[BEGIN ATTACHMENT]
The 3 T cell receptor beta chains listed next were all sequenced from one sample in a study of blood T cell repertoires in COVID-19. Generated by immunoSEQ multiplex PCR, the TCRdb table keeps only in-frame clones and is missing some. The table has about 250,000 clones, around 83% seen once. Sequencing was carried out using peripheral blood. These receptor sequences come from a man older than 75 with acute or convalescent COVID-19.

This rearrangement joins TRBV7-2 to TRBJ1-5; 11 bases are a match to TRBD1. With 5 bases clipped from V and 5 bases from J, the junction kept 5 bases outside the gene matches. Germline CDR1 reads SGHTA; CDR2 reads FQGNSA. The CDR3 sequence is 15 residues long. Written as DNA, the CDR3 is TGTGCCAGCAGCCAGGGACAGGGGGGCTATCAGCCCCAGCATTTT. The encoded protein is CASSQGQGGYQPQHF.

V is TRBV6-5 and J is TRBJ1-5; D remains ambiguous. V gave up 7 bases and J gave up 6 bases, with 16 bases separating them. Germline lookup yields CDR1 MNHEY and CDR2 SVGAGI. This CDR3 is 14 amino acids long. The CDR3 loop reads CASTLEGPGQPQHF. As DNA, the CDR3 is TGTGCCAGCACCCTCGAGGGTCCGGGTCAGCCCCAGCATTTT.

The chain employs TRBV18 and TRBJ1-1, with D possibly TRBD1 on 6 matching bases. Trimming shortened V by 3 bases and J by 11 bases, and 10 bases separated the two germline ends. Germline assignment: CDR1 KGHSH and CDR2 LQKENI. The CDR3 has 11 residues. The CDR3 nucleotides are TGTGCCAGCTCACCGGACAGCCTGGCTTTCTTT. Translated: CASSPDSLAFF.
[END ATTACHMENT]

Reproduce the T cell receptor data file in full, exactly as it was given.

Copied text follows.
The 3 T cell receptor beta chains listed next were all sequenced from one sample in a study of blood T cell repertoires in COVID-19. Generated by immunoSEQ multiplex PCR, the TCRdb table keeps only in-frame clones and is missing some. The table has about 250,000 clones, around 83% seen once. Sequencing was carried out using peripheral blood. These receptor sequences come from a man older than 75 with acute or convalescent COVID-19.

This rearrangement joins TRBV7-2 to TRBJ1-5; 11 bases are a match to TRBD1. With 5 bases clipped from V and 5 bases from J, the junction kept 5 bases outside the gene matches. Germline CDR1 reads SGHTA; CDR2 reads FQGNSA. The CDR3 sequence is 15 residues long. Written as DNA, the CDR3 is TGTGCCAGCAGCCAGGGACAGGGGGGCTATCAGCCCCAGCATTTT. The encoded protein is CASSQGQGGYQPQHF.

V is TRBV6-5 and J is TRBJ1-5; D remains ambiguous. V gave up 7 bases and J gave up 6 bases, with 16 bases separating them. Germline lookup yields CDR1 MNHEY and CDR2 SVGAGI. This CDR3 is 14 amino acids long. The CDR3 loop reads CASTLEGPGQPQHF. As DNA, the CDR3 is TGTGCCAGCACCCTCGAGGGTCCGGGTCAGCCCCAGCATTTT.

The chain employs TRBV18 and TRBJ1-1, with D possibly TRBD1 on 6 matching bases. Trimming shortened V by 3 bases and J by 11 bases, and 10 bases separated the two germline ends. Germline assignment: CDR1 KGHSH and CDR2 LQKENI. The CDR3 has 11 residues. The CDR3 nucleotides are TGTGCCAGCTCACCGGACAGCCTGGCTTTCTTT. Translated: CASSPDSLAFF.